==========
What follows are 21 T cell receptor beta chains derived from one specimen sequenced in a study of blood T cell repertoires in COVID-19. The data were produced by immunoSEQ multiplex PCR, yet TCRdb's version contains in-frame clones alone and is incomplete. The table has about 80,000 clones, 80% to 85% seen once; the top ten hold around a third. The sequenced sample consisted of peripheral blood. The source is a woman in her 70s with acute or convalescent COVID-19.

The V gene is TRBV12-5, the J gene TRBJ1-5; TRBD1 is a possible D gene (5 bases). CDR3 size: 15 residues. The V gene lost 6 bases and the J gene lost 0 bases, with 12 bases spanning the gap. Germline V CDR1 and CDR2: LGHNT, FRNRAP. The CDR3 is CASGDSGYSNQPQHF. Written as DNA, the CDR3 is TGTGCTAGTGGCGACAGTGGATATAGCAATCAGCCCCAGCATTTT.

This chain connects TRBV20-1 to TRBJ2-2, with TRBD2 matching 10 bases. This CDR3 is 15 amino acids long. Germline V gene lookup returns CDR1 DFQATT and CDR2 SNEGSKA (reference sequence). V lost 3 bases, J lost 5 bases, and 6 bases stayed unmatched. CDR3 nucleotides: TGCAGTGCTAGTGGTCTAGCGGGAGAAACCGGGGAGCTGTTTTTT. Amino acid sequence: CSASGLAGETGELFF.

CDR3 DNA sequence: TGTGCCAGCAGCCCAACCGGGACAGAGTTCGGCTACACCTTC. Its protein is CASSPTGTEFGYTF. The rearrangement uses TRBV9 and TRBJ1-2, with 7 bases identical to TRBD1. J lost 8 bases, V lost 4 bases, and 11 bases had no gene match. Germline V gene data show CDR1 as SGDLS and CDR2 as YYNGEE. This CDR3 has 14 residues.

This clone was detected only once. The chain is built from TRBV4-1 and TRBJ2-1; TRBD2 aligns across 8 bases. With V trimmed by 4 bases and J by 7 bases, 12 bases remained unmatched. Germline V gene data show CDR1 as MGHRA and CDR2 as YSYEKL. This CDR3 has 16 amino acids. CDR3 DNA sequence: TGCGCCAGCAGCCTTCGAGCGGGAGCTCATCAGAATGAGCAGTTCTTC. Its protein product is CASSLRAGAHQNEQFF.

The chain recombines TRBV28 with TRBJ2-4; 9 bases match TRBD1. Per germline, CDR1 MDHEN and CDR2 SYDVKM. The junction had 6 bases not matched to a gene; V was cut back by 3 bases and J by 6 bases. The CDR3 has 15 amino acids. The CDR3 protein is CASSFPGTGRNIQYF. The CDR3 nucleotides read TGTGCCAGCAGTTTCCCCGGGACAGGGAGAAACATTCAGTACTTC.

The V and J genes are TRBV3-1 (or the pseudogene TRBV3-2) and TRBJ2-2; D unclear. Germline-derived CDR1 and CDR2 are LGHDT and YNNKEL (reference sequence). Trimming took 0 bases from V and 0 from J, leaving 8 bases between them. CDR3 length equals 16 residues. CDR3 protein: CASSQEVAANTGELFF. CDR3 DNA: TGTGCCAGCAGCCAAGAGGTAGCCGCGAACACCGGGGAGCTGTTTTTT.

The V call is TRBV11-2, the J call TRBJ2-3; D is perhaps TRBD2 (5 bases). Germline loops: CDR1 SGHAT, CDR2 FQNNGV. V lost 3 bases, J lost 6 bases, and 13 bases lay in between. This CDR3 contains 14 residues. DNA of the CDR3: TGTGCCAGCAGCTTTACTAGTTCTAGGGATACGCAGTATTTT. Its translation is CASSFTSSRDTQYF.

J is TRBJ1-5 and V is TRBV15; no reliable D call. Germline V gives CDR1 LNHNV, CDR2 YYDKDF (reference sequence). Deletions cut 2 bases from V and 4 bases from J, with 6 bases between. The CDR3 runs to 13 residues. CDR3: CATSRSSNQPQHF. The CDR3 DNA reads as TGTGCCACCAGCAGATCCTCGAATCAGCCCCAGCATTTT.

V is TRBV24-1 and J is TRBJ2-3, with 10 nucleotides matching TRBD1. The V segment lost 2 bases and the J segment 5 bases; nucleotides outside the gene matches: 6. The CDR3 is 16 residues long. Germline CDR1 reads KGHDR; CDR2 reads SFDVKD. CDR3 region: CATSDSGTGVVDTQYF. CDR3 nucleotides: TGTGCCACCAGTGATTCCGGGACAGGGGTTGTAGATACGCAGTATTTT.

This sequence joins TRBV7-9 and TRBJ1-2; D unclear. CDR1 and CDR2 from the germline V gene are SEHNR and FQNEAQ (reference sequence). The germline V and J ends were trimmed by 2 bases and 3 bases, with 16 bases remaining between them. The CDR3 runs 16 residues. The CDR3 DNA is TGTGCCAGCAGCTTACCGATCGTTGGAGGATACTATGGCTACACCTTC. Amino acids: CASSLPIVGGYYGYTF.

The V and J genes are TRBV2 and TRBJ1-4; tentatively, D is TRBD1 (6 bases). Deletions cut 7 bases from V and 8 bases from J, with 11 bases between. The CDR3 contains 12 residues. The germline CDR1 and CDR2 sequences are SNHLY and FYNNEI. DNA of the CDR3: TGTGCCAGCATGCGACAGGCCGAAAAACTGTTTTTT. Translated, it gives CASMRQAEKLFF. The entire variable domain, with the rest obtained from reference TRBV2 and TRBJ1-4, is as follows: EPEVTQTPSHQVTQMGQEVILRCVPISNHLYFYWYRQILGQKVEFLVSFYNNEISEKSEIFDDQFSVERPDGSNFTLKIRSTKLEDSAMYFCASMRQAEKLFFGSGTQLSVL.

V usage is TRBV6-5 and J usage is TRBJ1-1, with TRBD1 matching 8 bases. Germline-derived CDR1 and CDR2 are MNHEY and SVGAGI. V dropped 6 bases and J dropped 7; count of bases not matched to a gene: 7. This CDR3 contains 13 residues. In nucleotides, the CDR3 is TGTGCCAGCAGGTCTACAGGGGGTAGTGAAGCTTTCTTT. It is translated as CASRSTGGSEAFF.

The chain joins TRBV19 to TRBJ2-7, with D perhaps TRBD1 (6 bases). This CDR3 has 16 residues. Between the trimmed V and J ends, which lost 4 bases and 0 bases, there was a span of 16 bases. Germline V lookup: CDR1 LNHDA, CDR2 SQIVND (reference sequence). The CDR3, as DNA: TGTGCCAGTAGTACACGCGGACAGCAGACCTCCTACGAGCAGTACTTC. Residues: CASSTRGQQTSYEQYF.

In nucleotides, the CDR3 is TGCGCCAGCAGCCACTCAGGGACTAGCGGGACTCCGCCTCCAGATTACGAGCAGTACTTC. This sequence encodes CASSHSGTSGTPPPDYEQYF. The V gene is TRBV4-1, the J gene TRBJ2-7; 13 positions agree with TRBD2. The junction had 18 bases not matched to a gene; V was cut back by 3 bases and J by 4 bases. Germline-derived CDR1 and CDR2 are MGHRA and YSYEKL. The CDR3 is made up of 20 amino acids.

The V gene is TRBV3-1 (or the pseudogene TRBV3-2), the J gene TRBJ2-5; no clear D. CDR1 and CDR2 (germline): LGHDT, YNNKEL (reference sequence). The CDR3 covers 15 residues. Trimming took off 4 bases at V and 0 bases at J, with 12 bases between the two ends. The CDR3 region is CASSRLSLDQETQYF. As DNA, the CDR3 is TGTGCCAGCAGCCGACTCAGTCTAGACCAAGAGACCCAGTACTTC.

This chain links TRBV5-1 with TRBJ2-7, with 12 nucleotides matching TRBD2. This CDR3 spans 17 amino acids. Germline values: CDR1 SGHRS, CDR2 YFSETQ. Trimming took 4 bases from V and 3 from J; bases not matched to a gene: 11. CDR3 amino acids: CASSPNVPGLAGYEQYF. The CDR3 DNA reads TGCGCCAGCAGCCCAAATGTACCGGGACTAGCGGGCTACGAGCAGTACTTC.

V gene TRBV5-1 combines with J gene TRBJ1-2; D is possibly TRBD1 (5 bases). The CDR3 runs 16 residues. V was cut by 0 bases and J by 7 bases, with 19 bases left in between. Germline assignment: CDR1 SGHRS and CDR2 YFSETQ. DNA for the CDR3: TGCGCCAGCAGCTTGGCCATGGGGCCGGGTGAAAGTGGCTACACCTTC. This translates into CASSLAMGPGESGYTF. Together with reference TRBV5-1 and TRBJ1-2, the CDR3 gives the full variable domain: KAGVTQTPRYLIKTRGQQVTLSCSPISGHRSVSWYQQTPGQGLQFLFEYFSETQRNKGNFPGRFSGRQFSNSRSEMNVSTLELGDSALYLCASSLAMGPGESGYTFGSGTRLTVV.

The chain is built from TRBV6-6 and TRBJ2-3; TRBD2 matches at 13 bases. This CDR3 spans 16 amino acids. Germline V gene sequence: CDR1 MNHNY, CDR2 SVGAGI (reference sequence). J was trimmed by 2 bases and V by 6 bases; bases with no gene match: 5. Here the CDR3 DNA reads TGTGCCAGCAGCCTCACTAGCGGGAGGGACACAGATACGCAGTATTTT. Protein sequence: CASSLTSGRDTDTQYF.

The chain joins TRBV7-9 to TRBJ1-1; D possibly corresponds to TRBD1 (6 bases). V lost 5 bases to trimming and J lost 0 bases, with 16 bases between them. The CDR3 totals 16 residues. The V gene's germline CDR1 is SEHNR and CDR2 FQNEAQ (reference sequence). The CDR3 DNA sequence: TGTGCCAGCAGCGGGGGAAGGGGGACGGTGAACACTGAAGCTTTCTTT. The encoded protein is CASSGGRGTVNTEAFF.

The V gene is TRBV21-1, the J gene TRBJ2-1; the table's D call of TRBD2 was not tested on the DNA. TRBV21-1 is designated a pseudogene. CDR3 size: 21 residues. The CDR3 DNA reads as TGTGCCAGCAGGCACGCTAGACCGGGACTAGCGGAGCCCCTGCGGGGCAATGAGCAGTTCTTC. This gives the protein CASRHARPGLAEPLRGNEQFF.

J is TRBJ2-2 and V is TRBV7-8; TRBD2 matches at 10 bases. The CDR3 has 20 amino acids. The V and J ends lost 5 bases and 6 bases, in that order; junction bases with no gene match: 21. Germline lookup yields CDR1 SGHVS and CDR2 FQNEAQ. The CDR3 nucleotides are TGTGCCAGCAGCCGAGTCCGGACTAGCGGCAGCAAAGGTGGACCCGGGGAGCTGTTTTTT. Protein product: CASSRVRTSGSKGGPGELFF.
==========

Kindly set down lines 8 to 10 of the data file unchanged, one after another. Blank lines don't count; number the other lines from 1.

The V call is TRBV11-2, the J call TRBJ2-3; D is perhaps TRBD2 (5 bases). Germline loops: CDR1 SGHAT, CDR2 FQNNGV. V lost 3 bases, J lost 6 bases, and 13 bases lay in between. This CDR3 contains 14 residues. DNA of the CDR3: TGTGCCAGCAGCTTTACTAGTTCTAGGGATACGCAGTATTTT. Its translation is CASSFTSSRDTQYF.

J is TRBJ1-5 and V is TRBV15; no reliable D call. Germline V gives CDR1 LNHNV, CDR2 YYDKDF (reference sequence). Deletions cut 2 bases from V and 4 bases from J, with 6 bases between. The CDR3 runs to 13 residues. CDR3: CATSRSSNQPQHF. The CDR3 DNA reads as TGTGCCACCAGCAGATCCTCGAATCAGCCCCAGCATTTT.

V is TRBV24-1 and J is TRBJ2-3, with 10 nucleotides matching TRBD1. The V segment lost 2 bases and the J segment 5 bases; nucleotides outside the gene matches: 6. The CDR3 is 16 residues long. Germline CDR1 reads KGHDR; CDR2 reads SFDVKD. CDR3 region: CATSDSGTGVVDTQYF. CDR3 nucleotides: TGTGCCACCAGTGATTCCGGGACAGGGGTTGTAGATACGCAGTATTTT.